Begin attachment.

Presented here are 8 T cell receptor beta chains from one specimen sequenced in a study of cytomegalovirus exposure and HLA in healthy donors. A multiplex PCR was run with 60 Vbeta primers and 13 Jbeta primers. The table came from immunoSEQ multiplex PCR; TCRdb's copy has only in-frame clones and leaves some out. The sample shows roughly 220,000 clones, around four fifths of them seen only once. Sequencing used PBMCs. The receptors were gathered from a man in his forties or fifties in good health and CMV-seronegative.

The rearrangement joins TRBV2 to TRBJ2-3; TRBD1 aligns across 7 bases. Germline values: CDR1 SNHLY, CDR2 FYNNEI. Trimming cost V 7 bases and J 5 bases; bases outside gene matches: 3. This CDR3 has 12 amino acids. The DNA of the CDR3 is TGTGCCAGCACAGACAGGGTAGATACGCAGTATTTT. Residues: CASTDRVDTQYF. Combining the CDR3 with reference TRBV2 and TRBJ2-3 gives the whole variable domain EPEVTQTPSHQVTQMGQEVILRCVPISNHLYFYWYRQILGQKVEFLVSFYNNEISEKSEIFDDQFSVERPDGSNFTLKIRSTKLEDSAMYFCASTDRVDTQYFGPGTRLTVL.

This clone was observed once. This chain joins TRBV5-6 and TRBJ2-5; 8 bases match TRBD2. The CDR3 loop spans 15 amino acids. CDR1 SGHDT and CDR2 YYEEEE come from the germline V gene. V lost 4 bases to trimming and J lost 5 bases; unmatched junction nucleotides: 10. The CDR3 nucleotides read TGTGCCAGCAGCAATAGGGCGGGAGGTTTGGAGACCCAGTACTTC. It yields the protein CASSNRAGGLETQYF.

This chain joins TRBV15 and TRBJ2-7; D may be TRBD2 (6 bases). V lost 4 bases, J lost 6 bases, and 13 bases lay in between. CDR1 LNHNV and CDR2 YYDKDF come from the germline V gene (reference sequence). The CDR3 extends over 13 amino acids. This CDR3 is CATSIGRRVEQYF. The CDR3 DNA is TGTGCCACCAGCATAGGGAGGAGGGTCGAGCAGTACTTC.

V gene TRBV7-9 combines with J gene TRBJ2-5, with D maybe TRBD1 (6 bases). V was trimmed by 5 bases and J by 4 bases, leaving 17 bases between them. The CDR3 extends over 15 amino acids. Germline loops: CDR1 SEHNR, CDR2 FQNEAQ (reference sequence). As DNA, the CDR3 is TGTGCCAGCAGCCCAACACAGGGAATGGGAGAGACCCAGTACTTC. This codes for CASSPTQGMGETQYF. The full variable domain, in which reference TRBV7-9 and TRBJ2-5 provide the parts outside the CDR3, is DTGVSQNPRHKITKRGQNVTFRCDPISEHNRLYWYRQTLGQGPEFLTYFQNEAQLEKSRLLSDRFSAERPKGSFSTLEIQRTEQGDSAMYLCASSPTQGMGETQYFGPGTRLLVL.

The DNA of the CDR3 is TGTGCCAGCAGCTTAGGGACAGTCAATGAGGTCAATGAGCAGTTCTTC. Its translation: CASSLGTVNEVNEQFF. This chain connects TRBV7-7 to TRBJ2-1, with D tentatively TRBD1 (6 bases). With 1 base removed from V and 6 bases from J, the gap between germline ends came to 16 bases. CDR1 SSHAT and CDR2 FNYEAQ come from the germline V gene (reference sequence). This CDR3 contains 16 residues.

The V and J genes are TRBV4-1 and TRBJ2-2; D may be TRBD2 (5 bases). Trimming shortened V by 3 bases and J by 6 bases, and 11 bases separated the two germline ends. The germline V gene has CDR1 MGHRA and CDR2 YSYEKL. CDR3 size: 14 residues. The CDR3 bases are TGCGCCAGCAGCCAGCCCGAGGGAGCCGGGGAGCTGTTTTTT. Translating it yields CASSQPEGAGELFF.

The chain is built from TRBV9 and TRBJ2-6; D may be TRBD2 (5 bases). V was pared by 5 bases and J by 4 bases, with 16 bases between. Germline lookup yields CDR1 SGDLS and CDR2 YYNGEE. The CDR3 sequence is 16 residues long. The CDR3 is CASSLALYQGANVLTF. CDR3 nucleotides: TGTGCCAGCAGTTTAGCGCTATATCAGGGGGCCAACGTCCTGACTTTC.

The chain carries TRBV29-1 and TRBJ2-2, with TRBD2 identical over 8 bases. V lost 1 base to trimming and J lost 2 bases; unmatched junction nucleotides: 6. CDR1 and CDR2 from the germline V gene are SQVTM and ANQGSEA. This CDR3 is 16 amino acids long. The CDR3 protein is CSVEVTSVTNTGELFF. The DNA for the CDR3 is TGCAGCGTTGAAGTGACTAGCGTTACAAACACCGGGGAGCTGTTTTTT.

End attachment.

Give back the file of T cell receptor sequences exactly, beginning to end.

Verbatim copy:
Presented here are 8 T cell receptor beta chains from one specimen sequenced in a study of cytomegalovirus exposure and HLA in healthy donors. A multiplex PCR was run with 60 Vbeta primers and 13 Jbeta primers. The table came from immunoSEQ multiplex PCR; TCRdb's copy has only in-frame clones and leaves some out. The sample shows roughly 220,000 clones, around four fifths of them seen only once. Sequencing used PBMCs. The receptors were gathered from a man in his forties or fifties in good health and CMV-seronegative.

The rearrangement joins TRBV2 to TRBJ2-3; TRBD1 aligns across 7 bases. Germline values: CDR1 SNHLY, CDR2 FYNNEI. Trimming cost V 7 bases and J 5 bases; bases outside gene matches: 3. This CDR3 has 12 amino acids. The DNA of the CDR3 is TGTGCCAGCACAGACAGGGTAGATACGCAGTATTTT. Residues: CASTDRVDTQYF. Combining the CDR3 with reference TRBV2 and TRBJ2-3 gives the whole variable domain EPEVTQTPSHQVTQMGQEVILRCVPISNHLYFYWYRQILGQKVEFLVSFYNNEISEKSEIFDDQFSVERPDGSNFTLKIRSTKLEDSAMYFCASTDRVDTQYFGPGTRLTVL.

This clone was observed once. This chain joins TRBV5-6 and TRBJ2-5; 8 bases match TRBD2. The CDR3 loop spans 15 amino acids. CDR1 SGHDT and CDR2 YYEEEE come from the germline V gene. V lost 4 bases to trimming and J lost 5 bases; unmatched junction nucleotides: 10. The CDR3 nucleotides read TGTGCCAGCAGCAATAGGGCGGGAGGTTTGGAGACCCAGTACTTC. It yields the protein CASSNRAGGLETQYF.

This chain joins TRBV15 and TRBJ2-7; D may be TRBD2 (6 bases). V lost 4 bases, J lost 6 bases, and 13 bases lay in between. CDR1 LNHNV and CDR2 YYDKDF come from the germline V gene (reference sequence). The CDR3 extends over 13 amino acids. This CDR3 is CATSIGRRVEQYF. The CDR3 DNA is TGTGCCACCAGCATAGGGAGGAGGGTCGAGCAGTACTTC.

V gene TRBV7-9 combines with J gene TRBJ2-5, with D maybe TRBD1 (6 bases). V was trimmed by 5 bases and J by 4 bases, leaving 17 bases between them. The CDR3 extends over 15 amino acids. Germline loops: CDR1 SEHNR, CDR2 FQNEAQ (reference sequence). As DNA, the CDR3 is TGTGCCAGCAGCCCAACACAGGGAATGGGAGAGACCCAGTACTTC. This codes for CASSPTQGMGETQYF. The full variable domain, in which reference TRBV7-9 and TRBJ2-5 provide the parts outside the CDR3, is DTGVSQNPRHKITKRGQNVTFRCDPISEHNRLYWYRQTLGQGPEFLTYFQNEAQLEKSRLLSDRFSAERPKGSFSTLEIQRTEQGDSAMYLCASSPTQGMGETQYFGPGTRLLVL.

The DNA of the CDR3 is TGTGCCAGCAGCTTAGGGACAGTCAATGAGGTCAATGAGCAGTTCTTC. Its translation: CASSLGTVNEVNEQFF. This chain connects TRBV7-7 to TRBJ2-1, with D tentatively TRBD1 (6 bases). With 1 base removed from V and 6 bases from J, the gap between germline ends came to 16 bases. CDR1 SSHAT and CDR2 FNYEAQ come from the germline V gene (reference sequence). This CDR3 contains 16 residues.

The V and J genes are TRBV4-1 and TRBJ2-2; D may be TRBD2 (5 bases). Trimming shortened V by 3 bases and J by 6 bases, and 11 bases separated the two germline ends. The germline V gene has CDR1 MGHRA and CDR2 YSYEKL. CDR3 size: 14 residues. The CDR3 bases are TGCGCCAGCAGCCAGCCCGAGGGAGCCGGGGAGCTGTTTTTT. Translating it yields CASSQPEGAGELFF.

The chain is built from TRBV9 and TRBJ2-6; D may be TRBD2 (5 bases). V was pared by 5 bases and J by 4 bases, with 16 bases between. Germline lookup yields CDR1 SGDLS and CDR2 YYNGEE. The CDR3 sequence is 16 residues long. The CDR3 is CASSLALYQGANVLTF. CDR3 nucleotides: TGTGCCAGCAGTTTAGCGCTATATCAGGGGGCCAACGTCCTGACTTTC.

The chain carries TRBV29-1 and TRBJ2-2, with TRBD2 identical over 8 bases. V lost 1 base to trimming and J lost 2 bases; unmatched junction nucleotides: 6. CDR1 and CDR2 from the germline V gene are SQVTM and ANQGSEA. This CDR3 is 16 amino acids long. The CDR3 protein is CSVEVTSVTNTGELFF. The DNA for the CDR3 is TGCAGCGTTGAAGTGACTAGCGTTACAAACACCGGGGAGCTGTTTTTT.